Time: Early 14th-century Spain.Place: Spain
A love triangle involving the King of Castile Alfonso XI, his mistress ('the favourite') Leonora, and her lover, Fernando, the story unfolds against the background of the Moorish invasions of Spain and power struggles between church and state.
In the Monastery of St James, the monks are making their way to worship. Superior Balthazar (bass), father of the Queen of Castile, enters with Fernand (tenor). Balthazar knows that Fernand is preoccupied by something. Fernand confesses that he has fallen in love with a beautiful, but as yet unknown, lady. His faith in God remains, but he wishes to leave the monastery in search of her. Balthazar angrily sends Fernand out of the monastery, warning him of the dangers of the outside world. He predicts that Fernand will one day return to the cloisters, a disappointed if wiser man.
Fernand has found his lady, Léonor (mezzo-soprano), declared his love and received it in return, but he is still unaware of her real identity. She has arranged to meet him on the island of Leon, to which he is brought blindfolded by boat. He is met by Inès (soprano), her companion, who impresses him with the need for secrecy. Léonor enters. She tells him that they can never marry and that they must not meet again, but nevertheless hands him a document to help him in his future. Shortly afterwards the arrival of the King is announced and Léonor leaves. Fernand is left to speculate about her elevated social position. Reading the document she has left him, he finds a commission in the army - an opportunity for advancement.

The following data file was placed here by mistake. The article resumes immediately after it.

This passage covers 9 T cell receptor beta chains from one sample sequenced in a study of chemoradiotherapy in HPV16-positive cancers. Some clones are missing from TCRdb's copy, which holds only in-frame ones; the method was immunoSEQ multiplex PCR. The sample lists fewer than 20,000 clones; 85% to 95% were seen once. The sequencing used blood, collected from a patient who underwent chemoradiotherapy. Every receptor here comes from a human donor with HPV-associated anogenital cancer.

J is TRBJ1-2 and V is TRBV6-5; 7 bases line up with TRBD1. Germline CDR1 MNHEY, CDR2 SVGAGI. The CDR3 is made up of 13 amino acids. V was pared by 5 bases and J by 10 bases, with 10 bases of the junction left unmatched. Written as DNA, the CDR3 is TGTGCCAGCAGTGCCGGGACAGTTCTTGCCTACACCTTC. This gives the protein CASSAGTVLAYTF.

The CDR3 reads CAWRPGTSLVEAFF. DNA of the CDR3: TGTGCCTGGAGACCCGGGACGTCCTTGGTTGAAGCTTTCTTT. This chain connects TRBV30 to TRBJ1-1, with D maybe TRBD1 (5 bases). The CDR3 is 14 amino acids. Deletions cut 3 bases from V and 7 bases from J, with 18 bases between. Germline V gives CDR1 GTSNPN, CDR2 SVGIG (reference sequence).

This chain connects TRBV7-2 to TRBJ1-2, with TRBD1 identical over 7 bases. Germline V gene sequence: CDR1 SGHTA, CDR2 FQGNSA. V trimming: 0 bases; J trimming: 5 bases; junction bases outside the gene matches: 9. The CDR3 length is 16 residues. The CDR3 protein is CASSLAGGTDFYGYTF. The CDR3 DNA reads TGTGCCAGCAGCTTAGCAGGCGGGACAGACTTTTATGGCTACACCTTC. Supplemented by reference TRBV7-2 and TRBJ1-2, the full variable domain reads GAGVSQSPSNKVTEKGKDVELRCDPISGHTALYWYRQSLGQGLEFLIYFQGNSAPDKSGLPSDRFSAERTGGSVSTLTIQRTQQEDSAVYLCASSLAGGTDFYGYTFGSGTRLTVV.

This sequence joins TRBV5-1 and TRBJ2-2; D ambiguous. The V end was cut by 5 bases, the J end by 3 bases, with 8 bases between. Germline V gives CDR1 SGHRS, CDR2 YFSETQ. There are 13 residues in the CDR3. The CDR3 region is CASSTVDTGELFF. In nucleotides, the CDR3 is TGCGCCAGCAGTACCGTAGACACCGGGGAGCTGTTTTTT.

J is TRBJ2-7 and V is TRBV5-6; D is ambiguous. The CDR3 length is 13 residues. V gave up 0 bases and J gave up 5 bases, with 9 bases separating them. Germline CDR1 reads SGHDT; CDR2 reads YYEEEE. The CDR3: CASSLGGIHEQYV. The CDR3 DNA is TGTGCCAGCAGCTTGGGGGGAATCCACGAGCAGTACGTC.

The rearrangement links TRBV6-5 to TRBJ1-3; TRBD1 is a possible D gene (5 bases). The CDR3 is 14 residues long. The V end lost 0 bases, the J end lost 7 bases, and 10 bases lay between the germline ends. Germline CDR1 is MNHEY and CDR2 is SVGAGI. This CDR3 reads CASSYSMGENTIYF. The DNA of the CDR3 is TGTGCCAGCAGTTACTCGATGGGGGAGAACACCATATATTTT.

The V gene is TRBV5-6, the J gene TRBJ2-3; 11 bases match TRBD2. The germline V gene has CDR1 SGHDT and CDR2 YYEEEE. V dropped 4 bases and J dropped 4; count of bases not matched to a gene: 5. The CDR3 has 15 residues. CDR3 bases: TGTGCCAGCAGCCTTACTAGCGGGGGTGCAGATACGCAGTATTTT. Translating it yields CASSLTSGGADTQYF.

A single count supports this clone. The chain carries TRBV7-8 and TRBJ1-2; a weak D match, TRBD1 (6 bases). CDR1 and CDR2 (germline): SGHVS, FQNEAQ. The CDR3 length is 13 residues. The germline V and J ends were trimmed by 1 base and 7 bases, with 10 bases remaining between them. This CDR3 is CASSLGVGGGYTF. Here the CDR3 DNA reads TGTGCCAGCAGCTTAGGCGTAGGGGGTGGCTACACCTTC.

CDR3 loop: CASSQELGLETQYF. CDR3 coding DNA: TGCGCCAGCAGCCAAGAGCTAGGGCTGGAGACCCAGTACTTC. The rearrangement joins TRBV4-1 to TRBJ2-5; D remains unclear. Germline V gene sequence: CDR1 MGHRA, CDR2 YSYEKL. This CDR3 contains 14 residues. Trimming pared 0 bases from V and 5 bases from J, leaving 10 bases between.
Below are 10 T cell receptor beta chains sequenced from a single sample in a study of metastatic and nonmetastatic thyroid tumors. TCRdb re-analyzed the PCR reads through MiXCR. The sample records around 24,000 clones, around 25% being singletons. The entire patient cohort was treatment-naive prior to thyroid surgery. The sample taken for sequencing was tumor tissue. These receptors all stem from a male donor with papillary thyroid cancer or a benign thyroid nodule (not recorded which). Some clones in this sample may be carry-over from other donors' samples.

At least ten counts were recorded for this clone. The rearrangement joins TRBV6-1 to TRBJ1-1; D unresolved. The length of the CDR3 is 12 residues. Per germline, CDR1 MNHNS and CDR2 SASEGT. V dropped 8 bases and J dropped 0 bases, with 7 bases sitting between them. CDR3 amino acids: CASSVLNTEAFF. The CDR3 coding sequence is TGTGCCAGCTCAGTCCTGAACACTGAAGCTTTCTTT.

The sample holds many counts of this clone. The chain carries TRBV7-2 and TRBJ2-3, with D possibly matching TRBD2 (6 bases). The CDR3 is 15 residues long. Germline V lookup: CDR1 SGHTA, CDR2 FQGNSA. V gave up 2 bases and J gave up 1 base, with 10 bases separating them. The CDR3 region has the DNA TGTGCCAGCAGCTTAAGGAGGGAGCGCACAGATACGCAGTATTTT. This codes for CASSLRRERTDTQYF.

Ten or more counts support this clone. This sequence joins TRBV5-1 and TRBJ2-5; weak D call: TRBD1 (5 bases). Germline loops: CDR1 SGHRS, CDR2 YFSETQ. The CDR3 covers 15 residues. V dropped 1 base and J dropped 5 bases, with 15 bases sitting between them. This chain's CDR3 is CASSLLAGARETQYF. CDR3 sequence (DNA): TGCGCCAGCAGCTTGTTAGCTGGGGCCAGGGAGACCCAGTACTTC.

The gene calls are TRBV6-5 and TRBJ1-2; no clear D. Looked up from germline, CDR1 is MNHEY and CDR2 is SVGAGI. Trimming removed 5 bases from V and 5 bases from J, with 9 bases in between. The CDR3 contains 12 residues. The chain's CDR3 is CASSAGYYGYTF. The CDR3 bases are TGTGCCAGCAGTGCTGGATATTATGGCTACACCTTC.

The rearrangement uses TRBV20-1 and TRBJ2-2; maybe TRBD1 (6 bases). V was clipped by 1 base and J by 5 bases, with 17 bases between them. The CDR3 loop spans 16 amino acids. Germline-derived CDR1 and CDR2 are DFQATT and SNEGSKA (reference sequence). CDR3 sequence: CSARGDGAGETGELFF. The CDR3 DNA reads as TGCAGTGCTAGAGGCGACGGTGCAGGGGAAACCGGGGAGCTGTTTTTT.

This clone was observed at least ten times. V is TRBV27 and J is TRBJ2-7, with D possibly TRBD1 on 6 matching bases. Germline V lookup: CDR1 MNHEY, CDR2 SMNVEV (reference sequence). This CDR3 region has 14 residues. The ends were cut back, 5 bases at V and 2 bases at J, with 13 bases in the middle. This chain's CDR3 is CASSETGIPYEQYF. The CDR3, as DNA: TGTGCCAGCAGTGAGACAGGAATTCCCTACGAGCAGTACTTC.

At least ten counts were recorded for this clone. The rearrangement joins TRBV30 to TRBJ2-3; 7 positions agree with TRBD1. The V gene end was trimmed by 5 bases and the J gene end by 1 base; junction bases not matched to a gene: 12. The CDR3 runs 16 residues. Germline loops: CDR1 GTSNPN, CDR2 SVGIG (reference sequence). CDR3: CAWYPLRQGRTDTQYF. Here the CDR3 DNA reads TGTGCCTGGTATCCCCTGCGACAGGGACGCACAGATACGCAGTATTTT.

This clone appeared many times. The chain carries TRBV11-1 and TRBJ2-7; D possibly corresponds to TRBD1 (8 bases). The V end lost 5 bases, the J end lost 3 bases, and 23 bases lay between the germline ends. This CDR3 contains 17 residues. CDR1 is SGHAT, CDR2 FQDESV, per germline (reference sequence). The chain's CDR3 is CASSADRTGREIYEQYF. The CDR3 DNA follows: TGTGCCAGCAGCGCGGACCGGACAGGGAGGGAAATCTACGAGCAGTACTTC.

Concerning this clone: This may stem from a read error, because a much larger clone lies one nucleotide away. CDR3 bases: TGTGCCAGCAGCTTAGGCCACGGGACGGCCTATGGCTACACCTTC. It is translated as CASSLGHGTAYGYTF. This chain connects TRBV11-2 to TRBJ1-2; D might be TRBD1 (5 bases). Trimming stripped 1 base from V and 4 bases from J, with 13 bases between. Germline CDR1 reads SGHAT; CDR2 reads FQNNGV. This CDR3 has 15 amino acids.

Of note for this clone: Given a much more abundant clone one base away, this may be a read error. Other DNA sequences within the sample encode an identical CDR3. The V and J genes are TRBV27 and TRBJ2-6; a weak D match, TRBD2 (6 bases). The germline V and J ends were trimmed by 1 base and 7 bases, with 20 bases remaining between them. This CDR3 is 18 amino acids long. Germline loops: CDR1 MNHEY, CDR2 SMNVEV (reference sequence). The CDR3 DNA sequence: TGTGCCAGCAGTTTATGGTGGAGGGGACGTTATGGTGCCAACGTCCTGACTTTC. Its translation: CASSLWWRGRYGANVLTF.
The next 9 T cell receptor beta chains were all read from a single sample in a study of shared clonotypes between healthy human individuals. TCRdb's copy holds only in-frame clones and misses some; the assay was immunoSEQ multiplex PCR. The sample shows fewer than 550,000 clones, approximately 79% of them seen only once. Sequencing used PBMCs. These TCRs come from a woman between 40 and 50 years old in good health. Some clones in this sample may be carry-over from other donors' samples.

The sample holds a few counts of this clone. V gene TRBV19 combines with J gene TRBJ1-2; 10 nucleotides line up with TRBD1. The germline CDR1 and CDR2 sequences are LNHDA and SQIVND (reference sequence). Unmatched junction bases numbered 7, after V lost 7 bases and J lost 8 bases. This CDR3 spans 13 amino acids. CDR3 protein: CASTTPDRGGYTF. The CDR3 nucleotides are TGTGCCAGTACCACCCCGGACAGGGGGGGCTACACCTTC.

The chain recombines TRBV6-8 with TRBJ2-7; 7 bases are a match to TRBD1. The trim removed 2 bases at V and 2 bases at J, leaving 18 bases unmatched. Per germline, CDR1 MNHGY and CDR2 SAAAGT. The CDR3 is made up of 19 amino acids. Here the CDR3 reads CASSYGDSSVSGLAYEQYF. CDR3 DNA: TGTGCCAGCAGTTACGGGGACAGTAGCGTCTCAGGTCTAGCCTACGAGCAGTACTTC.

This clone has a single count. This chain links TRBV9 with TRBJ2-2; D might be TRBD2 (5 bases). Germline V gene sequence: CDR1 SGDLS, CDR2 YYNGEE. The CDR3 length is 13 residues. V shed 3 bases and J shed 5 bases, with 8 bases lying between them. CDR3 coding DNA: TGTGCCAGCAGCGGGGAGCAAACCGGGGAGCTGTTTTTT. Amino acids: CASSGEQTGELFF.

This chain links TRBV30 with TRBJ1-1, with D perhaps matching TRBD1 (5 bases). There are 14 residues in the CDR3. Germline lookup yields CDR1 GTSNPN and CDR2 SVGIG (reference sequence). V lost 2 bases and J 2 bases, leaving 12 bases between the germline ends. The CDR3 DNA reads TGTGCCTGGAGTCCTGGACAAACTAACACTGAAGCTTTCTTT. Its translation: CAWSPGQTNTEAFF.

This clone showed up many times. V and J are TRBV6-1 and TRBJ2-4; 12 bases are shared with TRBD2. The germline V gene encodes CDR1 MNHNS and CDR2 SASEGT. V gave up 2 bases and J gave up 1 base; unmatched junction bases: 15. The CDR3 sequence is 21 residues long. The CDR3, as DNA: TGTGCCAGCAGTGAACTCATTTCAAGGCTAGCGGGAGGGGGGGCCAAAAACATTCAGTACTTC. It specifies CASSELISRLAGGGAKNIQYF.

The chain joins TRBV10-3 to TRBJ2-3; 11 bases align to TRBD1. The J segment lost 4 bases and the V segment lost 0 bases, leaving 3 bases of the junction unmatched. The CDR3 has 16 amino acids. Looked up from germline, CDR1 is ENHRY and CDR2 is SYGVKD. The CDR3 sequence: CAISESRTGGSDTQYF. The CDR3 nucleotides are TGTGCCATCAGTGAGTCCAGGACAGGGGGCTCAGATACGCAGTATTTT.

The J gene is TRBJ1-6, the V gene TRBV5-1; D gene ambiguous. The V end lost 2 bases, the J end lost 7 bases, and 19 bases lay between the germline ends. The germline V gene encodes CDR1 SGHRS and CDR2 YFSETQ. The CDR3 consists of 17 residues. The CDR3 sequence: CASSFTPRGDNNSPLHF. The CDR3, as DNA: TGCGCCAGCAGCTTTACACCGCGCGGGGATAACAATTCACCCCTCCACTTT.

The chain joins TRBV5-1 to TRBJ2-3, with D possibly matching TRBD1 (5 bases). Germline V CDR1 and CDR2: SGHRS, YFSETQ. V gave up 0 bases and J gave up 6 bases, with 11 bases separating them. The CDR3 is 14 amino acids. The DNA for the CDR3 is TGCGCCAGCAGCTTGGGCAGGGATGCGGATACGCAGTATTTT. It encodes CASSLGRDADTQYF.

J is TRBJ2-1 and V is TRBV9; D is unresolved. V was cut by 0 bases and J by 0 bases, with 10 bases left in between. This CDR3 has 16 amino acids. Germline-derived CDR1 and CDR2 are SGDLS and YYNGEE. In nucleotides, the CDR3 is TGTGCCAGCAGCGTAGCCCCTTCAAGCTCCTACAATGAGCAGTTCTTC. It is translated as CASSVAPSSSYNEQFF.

Alfonse (baritone) has defeated the Moors and taken Alcazar. In conversation with the courtier Don Gaspar (tenor), the King expresses his pleasure at Fernand's bravery. Alone, the King expresses his love for Léonor and his desire to divorce the Queen and marry her. He realizes that this will provoke the opposition of his powerful father-in-law Balthazar who is ultimately backed by the Pope. Léonor enters and expresses her anguish at remaining his mistress rather than his Queen. The King suspects that he is losing her affection. Don Gaspar enters with news that a letter has been discovered revealing that Léonor has a lover. She makes no denial, but at that moment Balthazar enters intent on forcing the King to abandon his plans for the royal divorce.
Alfonse is to honour Fernand for his role in the war. He asks Fernand what reward he would like and Fernand asks to marry the woman who has inspired him in his bravery. Alfonse asks who she is and Fernand points to Léonor. The King is astonished to learn that Fernand is his successful rival. In an abrupt change of mind, he orders Fernand and Léonor to marry within one hour. Léonor is left with mixed feelings of apprehension and delight. She decides that Fernand must be informed about her past and sends Inès to him. However, unknown to Léonor, Inès is arrested before she can see him. Fernand only learns the truth after the wedding ceremony. Considering himself dishonoured by the King he breaks his sword, leaves Léonor and entrusts himself to Balthazar.
Balthazar's daughter, the Queen, has died of jealousy and grief, and her body has been sent to him at the Monastery of St James. Prayers are being said for her repose. Fernand is preparing to enter his new religious life. Léonor enters in a state of exhaustion and faints before the cross. At first Fernand rejects her, but eventually moved by her love and sincerity, he is willing to give himself to her once more, but it is too late, Léonor collapses once more and dies in his arms.